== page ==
Fifth Avenue Garden

As a result of a decision of the Board of Trustees in 1939, three magnolias were selected for the Fifth Avenue garden. The two trees on the lower tier are Saucer Magnolias (Magnolia soulangeana) and the species on the upper tier by the flagpole is a Star Magnolia (Magnolia stellata). Considered to be some of the largest in the New York area, and certainly the most grand in the setting in which they are displayed, they maintain their balance by yearly pruning, to sustain their sprawling shape in proportion to the long limestone facade of The Frick Collection.

Archival Photographs

  • photo of gated garden with buildings in background, circa 1939

    Fifth Avenue Garden, looking southwest, 1939

  • photo of garden with trees, edges, and pathway, circa 1939

    Fifth Avenue Garden, showing Olmsted's privet hedges and the recently planted magnolia trees,1939.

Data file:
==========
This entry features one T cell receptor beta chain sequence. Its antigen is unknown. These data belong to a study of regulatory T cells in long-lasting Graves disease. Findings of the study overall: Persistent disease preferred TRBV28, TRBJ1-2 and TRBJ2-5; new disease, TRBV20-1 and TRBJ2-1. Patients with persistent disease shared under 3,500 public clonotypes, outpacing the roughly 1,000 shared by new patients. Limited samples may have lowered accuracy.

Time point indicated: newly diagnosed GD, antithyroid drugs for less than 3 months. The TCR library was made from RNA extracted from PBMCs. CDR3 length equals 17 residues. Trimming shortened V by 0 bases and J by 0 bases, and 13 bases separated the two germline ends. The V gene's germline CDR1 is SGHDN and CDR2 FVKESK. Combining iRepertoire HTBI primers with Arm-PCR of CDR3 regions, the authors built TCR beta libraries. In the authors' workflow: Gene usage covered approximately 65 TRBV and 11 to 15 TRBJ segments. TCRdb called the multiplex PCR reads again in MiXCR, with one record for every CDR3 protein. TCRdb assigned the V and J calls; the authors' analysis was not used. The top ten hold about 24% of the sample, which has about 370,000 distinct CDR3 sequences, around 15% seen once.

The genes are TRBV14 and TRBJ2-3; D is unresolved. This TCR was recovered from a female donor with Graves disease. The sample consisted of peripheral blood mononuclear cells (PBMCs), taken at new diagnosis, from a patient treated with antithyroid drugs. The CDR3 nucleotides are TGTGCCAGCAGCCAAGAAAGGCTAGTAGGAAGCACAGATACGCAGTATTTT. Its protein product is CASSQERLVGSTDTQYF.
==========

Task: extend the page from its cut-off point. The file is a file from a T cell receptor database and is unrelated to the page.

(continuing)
• photo of garden in front of building, circa 1955

    Fifth Avenue Garden, looking southeast, 1955

  • photo of garden with steps into the Frick Collection building, circa 1955

    Fifth Avenue Garden, looking northeast, 1955

  • photo of garden near Frick Collection building next to avenue with cars and park, circa 1955

    Fifth Avenue Garden, looking southwest, 1955

  • photo of garden in front of building with U.S.A. flag near building, circa 1955

    Fifth Avenue Garden, looking southeast, 1955

  • photo of The Frick Collection exterior with cars parked outside, circa 1974

    Frick Collection exterior, 1974